Grammatical systems (joana, jose, daniel)
Upcoming SlideShare
Loading in...5
×
 

Grammatical systems (joana, jose, daniel)

on

  • 901 views

 

Statistics

Views

Total Views
901
Views on SlideShare
809
Embed Views
92

Actions

Likes
0
Downloads
8
Comments
0

5 Embeds 92

http://englishgrammar2unlpam.blogspot.com 36
http://www.englishgrammar2unlpam.blogspot.com 31
http://englishgrammar2unlpam.blogspot.com.ar 17
http://www.slideshare.net 5
http://www.englishgrammar2unlpam.blogspot.com.ar 3

Accessibility

Categories

Upload Details

Uploaded via as Microsoft Word

Usage Rights

© All Rights Reserved

Report content

Flagged as inappropriate Flag as inappropriate
Flag as inappropriate

Select your reason for flagging this presentation as inappropriate.

Cancel
  • Full Name Full Name Comment goes here.
    Are you sure you want to
    Your message goes here
    Processing…
Post Comment
Edit your comment

    Grammatical systems (joana, jose, daniel) Grammatical systems (joana, jose, daniel) Document Transcript

    • Herrán, Joana English Grammar IIMata, José Prof. Fernández – Prof. Cheme ArriagaSegatta, Daniel 2011 Grammatical Systems in LanguageAccording to the theoretic lines of Systemic Functional Linguistics, many systems ofchoices are applied in Language so as to create semantic distinctions among the elementsof the Lexis. Other systems are used in order to differentiate the components of Grammar.One of these distinctions makes use of the Grammatical Choice system, which is formedby the three basic elements of a clause: Subject, Finite and Predicate.The Subject is the “doer” of the action expressed in the verb, i.e., the participant thatperforms –or receives– this action. A Finite is a verb that becomes completely inflectedaccording to five aspects: Person, Number, Tense, Mood and Voice. Finally, the Predicatecharacterises the Subject.The possible combinations of these elements generate three patterns of grammatical orderin English, and therefore, three types of clauses:• Declarative clauses (statements), where the order of the elements is organised asfollows: SUBJECT + FINITE VERB + PREDICATE He looks just like an angel. It is a fine position. I have a golden bedroom. The swallow came back to the Prince. I am covered with fine gold.• Interrogative clauses (questions), where the elements are ordered in a slightly differentmanner: FINITE VERB + SUBJECT + PREDICATE Will you come away with me? Why can’t you be like the Happy Prince? Have you any commisions for Egypt? Will you let me kiss your hand? Is he not solid gold?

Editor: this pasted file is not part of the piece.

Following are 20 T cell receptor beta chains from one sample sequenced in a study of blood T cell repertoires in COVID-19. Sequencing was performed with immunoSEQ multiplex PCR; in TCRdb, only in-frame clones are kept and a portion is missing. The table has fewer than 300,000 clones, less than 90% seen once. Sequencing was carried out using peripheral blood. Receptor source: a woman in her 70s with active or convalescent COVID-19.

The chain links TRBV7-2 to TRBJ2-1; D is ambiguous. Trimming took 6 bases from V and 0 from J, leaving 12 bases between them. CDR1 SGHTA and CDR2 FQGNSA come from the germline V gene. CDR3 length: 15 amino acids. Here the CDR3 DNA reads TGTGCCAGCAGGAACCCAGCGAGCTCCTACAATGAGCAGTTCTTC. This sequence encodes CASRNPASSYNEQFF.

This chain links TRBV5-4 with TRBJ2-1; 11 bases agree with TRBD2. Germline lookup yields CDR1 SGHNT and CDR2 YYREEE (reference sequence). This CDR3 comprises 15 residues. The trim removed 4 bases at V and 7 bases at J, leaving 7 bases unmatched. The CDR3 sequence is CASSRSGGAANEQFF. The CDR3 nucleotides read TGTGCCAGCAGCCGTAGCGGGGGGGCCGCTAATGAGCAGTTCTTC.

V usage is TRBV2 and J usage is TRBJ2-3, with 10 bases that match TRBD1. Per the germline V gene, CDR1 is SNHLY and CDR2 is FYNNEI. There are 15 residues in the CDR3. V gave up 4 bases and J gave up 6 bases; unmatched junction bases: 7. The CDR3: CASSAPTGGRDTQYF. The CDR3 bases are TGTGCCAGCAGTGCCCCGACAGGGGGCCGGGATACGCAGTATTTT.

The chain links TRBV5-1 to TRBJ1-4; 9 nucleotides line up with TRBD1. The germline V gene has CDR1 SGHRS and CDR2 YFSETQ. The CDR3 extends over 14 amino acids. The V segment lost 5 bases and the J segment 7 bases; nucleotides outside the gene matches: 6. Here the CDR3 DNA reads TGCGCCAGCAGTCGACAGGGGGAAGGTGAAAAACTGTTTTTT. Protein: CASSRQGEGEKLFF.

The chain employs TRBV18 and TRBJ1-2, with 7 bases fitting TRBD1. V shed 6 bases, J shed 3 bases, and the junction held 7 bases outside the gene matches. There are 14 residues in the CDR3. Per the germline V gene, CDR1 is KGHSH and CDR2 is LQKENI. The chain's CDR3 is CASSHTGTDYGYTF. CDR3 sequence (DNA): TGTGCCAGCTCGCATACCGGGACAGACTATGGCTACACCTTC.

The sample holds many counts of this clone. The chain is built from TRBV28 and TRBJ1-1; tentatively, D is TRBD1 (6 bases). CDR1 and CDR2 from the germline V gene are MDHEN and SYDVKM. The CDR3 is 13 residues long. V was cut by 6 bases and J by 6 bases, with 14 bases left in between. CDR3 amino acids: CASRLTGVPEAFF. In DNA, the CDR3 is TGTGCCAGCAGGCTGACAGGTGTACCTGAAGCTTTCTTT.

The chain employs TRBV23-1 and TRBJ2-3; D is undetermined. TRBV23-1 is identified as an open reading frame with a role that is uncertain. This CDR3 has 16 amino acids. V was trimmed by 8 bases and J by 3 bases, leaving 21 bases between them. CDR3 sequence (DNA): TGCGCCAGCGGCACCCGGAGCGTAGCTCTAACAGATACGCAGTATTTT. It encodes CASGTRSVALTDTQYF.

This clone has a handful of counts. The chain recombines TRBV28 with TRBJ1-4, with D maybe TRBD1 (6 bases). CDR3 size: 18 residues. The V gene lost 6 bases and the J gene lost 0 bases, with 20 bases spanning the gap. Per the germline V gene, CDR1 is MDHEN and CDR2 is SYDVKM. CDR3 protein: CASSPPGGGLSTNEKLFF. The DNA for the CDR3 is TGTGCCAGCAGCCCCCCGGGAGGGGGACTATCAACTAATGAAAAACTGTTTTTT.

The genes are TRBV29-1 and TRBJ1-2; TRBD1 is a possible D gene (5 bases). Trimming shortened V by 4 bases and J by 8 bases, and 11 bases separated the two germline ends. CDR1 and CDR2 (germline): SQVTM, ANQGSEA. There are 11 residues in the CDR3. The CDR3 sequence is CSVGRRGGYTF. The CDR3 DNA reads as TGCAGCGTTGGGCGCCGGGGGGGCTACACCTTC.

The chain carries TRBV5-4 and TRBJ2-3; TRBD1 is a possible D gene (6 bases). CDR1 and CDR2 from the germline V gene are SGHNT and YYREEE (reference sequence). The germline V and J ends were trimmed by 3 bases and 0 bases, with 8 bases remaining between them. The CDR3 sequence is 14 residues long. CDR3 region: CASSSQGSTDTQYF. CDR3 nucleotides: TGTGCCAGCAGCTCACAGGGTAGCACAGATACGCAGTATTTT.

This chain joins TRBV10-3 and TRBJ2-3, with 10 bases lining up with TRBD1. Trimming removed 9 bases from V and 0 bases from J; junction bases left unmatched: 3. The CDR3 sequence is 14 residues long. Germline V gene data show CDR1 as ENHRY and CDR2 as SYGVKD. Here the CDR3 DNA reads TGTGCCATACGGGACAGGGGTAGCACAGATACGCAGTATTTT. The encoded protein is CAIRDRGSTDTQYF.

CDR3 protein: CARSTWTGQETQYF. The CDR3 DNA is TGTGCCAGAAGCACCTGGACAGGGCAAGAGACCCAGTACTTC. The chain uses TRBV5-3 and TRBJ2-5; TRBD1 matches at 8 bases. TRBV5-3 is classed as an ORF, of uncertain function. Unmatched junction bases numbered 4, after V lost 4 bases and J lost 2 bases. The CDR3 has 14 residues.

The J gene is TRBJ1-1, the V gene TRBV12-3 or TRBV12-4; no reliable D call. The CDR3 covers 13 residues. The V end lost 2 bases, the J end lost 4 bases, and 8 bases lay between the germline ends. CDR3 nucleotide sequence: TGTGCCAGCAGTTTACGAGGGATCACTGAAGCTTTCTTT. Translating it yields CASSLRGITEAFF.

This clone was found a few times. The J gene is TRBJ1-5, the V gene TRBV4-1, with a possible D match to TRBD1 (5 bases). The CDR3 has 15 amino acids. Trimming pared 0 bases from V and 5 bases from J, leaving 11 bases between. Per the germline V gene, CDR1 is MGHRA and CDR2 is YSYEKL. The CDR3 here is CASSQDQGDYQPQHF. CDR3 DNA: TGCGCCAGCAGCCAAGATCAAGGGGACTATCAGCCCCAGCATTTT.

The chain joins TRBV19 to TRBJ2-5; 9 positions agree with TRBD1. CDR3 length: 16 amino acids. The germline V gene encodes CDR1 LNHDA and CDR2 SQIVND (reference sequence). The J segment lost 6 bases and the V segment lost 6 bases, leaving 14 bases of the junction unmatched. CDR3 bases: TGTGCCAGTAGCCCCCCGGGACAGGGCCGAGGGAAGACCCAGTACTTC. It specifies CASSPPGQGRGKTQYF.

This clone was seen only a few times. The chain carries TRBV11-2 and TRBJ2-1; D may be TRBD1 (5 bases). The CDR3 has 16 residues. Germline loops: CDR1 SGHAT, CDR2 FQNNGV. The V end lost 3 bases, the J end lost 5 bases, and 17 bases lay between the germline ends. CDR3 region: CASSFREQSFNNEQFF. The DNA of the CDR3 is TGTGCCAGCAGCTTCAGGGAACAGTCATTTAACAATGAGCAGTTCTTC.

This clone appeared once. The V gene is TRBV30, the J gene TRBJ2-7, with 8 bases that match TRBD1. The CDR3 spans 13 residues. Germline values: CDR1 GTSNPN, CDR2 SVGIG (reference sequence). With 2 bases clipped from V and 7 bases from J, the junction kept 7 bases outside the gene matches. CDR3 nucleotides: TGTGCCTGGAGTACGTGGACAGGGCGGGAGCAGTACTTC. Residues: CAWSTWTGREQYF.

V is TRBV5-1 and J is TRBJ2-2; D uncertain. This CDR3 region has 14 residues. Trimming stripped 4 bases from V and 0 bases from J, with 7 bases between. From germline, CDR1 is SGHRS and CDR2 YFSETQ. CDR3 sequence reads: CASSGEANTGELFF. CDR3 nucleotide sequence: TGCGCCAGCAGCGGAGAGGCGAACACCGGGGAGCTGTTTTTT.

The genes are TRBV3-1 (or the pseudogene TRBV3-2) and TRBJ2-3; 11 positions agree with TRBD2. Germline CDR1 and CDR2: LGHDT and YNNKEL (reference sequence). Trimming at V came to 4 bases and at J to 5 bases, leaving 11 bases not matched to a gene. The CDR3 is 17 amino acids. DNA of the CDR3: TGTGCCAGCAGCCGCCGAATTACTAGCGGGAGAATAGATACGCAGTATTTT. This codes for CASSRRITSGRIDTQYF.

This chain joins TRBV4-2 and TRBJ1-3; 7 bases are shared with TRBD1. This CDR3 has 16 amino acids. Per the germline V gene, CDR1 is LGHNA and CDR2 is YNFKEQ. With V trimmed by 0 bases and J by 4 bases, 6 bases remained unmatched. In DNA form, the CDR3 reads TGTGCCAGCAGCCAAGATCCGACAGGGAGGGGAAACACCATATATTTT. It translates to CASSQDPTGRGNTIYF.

• Herrán, Joana English Grammar IIMata, José Prof. Fernández – Prof. Cheme ArriagaSegatta, Daniel 2011
    • Herrán, Joana English Grammar IIMata, José Prof. Fernández – Prof. Cheme ArriagaSegatta, Daniel 2011• Imperative clauses (commands), where we find neither a Subject nor a Finite. Theseclauses only feature a Non-Finite verb and the Predicate –which is optional if the verb isintransitive–. NON-FINITE + PREDICATE Pluck out one of them. Take it to him.When we organise and arrange the grammatical roles that words play in our message, weobtain the realisation of Grammatical Choices through the Structures formed. Then, theStructures are the ones to realise these Choices. But in order to obtain words from theseStructures, it becomes necessary to organise those grammatical elements, and finally turnthem into sounds or letters. Semantics Meaning-making Levels Meanings CONTENT Lexico-Grammar LANGUAGE Turning Meanings into Wordings AS A (Words and Structures) SEMIOTIC SYSTEM Phonology / Graphology REALISATION Sounds or Letters (express the Meanings created in the two levels above)* All of the examples used in this work have been extracted from “The Happy Prince”, by Oscar Wilde.